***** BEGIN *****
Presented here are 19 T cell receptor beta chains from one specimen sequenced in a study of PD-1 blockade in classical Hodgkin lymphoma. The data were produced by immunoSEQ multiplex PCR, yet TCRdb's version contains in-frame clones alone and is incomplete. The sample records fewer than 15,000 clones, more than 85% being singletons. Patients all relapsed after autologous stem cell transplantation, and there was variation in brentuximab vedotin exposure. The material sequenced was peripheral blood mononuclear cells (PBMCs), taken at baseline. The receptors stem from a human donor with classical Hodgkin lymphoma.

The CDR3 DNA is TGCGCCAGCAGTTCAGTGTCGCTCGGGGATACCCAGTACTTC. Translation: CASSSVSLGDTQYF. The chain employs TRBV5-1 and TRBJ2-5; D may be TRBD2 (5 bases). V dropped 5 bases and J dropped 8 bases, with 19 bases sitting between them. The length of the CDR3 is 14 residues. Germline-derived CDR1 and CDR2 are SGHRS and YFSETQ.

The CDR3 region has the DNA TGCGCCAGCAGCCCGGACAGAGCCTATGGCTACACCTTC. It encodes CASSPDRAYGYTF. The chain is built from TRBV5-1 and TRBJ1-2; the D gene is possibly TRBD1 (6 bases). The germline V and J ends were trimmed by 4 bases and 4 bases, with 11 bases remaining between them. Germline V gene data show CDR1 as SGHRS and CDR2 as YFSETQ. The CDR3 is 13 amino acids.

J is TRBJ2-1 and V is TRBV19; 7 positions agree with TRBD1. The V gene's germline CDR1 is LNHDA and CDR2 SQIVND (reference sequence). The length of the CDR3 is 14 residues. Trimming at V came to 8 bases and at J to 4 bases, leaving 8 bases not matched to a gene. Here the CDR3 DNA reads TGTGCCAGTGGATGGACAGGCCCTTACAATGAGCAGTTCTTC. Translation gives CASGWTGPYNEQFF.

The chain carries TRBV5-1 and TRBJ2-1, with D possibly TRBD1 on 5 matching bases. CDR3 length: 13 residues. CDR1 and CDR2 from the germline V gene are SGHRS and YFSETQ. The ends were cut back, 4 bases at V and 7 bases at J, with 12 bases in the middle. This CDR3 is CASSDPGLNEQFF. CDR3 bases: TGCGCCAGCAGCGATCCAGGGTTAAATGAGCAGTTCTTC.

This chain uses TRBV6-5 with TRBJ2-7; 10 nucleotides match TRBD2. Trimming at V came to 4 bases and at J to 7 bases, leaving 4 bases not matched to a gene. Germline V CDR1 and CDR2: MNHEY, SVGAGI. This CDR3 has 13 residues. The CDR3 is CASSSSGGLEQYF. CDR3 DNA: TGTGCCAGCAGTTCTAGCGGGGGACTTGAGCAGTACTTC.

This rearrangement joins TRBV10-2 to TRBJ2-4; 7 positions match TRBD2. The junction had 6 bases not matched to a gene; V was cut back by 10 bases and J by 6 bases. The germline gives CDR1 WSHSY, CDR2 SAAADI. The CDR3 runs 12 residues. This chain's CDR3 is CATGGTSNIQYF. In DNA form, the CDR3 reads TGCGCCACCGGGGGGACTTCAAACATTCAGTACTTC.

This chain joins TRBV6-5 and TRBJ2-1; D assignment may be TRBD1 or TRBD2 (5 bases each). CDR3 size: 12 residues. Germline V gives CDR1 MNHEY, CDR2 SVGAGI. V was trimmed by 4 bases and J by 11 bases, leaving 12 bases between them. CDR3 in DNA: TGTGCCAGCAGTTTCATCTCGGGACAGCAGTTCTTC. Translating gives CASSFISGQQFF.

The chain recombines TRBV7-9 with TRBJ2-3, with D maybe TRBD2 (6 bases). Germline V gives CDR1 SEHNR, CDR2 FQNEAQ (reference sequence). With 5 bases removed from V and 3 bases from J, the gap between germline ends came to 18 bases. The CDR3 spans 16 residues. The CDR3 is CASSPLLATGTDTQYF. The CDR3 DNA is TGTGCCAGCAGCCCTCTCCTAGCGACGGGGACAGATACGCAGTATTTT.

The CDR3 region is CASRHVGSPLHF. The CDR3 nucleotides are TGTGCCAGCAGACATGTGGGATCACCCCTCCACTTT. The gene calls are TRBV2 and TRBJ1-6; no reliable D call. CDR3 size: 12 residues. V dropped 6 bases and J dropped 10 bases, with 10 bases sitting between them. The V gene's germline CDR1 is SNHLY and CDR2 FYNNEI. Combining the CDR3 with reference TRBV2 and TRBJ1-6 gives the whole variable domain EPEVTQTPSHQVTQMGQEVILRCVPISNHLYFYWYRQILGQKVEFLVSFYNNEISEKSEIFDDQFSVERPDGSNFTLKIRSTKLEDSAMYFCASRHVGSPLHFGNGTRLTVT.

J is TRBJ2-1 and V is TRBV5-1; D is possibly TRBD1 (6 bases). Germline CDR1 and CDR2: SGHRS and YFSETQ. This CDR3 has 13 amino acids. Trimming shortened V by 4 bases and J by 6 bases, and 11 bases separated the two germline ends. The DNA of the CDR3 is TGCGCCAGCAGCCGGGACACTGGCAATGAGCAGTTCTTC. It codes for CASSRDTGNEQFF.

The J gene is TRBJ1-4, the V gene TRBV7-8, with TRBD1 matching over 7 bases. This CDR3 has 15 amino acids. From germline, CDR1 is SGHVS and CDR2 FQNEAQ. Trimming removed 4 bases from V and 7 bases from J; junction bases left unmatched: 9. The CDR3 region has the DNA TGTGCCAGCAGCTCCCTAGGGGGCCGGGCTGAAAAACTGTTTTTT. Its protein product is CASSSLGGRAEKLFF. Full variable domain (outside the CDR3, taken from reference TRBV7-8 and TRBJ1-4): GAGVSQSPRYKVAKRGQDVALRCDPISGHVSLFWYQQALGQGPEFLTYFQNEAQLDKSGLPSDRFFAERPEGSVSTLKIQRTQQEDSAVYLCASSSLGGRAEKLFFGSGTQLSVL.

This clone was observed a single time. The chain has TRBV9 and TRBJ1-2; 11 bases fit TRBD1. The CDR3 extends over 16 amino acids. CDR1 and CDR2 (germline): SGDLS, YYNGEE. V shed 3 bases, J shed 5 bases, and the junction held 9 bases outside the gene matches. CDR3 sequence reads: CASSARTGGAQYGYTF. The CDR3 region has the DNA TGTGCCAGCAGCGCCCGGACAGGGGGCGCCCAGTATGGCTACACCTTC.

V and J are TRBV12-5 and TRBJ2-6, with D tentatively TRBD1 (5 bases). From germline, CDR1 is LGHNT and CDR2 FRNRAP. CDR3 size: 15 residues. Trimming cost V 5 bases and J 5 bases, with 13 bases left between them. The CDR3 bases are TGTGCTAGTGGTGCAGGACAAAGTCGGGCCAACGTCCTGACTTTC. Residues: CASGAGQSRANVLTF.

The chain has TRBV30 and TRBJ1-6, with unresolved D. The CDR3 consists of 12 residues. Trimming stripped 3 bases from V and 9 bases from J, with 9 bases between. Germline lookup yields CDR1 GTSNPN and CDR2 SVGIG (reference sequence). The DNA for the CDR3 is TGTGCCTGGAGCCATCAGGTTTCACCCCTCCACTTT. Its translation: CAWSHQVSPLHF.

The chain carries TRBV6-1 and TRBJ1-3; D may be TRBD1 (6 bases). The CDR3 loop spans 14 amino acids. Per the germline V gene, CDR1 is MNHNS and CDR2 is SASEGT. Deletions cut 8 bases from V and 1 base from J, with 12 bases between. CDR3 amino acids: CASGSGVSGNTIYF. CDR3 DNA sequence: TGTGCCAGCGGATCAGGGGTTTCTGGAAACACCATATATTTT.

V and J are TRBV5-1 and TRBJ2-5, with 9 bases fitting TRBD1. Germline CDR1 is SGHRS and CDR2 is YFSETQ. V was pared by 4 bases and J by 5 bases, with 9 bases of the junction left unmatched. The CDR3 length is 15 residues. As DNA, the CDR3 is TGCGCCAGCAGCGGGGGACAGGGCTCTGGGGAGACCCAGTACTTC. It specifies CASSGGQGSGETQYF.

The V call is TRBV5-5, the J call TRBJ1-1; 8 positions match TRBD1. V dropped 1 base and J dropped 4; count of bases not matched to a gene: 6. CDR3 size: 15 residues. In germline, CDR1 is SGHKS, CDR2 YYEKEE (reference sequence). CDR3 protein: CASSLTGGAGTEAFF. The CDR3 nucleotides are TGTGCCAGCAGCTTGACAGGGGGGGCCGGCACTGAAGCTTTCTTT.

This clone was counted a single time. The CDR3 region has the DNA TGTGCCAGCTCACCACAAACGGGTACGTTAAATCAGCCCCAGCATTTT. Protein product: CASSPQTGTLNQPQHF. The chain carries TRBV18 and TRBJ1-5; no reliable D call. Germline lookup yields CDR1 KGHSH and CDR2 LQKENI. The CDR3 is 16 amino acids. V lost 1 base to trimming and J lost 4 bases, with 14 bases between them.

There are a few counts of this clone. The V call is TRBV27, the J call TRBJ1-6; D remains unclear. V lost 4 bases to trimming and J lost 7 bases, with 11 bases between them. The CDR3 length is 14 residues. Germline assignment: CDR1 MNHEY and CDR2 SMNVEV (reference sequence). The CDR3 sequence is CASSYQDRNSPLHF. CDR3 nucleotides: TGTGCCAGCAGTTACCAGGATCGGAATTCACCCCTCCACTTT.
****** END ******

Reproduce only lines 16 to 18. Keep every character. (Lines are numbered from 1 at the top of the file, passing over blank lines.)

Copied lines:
The chain carries TRBV6-1 and TRBJ1-3; D may be TRBD1 (6 bases). The CDR3 loop spans 14 amino acids. Per the germline V gene, CDR1 is MNHNS and CDR2 is SASEGT. Deletions cut 8 bases from V and 1 base from J, with 12 bases between. CDR3 amino acids: CASGSGVSGNTIYF. CDR3 DNA sequence: TGTGCCAGCGGATCAGGGGTTTCTGGAAACACCATATATTTT.

V and J are TRBV5-1 and TRBJ2-5, with 9 bases fitting TRBD1. Germline CDR1 is SGHRS and CDR2 is YFSETQ. V was pared by 4 bases and J by 5 bases, with 9 bases of the junction left unmatched. The CDR3 length is 15 residues. As DNA, the CDR3 is TGCGCCAGCAGCGGGGGACAGGGCTCTGGGGAGACCCAGTACTTC. It specifies CASSGGQGSGETQYF.

The V call is TRBV5-5, the J call TRBJ1-1; 8 positions match TRBD1. V dropped 1 base and J dropped 4; count of bases not matched to a gene: 6. CDR3 size: 15 residues. In germline, CDR1 is SGHKS, CDR2 YYEKEE (reference sequence). CDR3 protein: CASSLTGGAGTEAFF. The CDR3 nucleotides are TGTGCCAGCAGCTTGACAGGGGGGGCCGGCACTGAAGCTTTCTTT.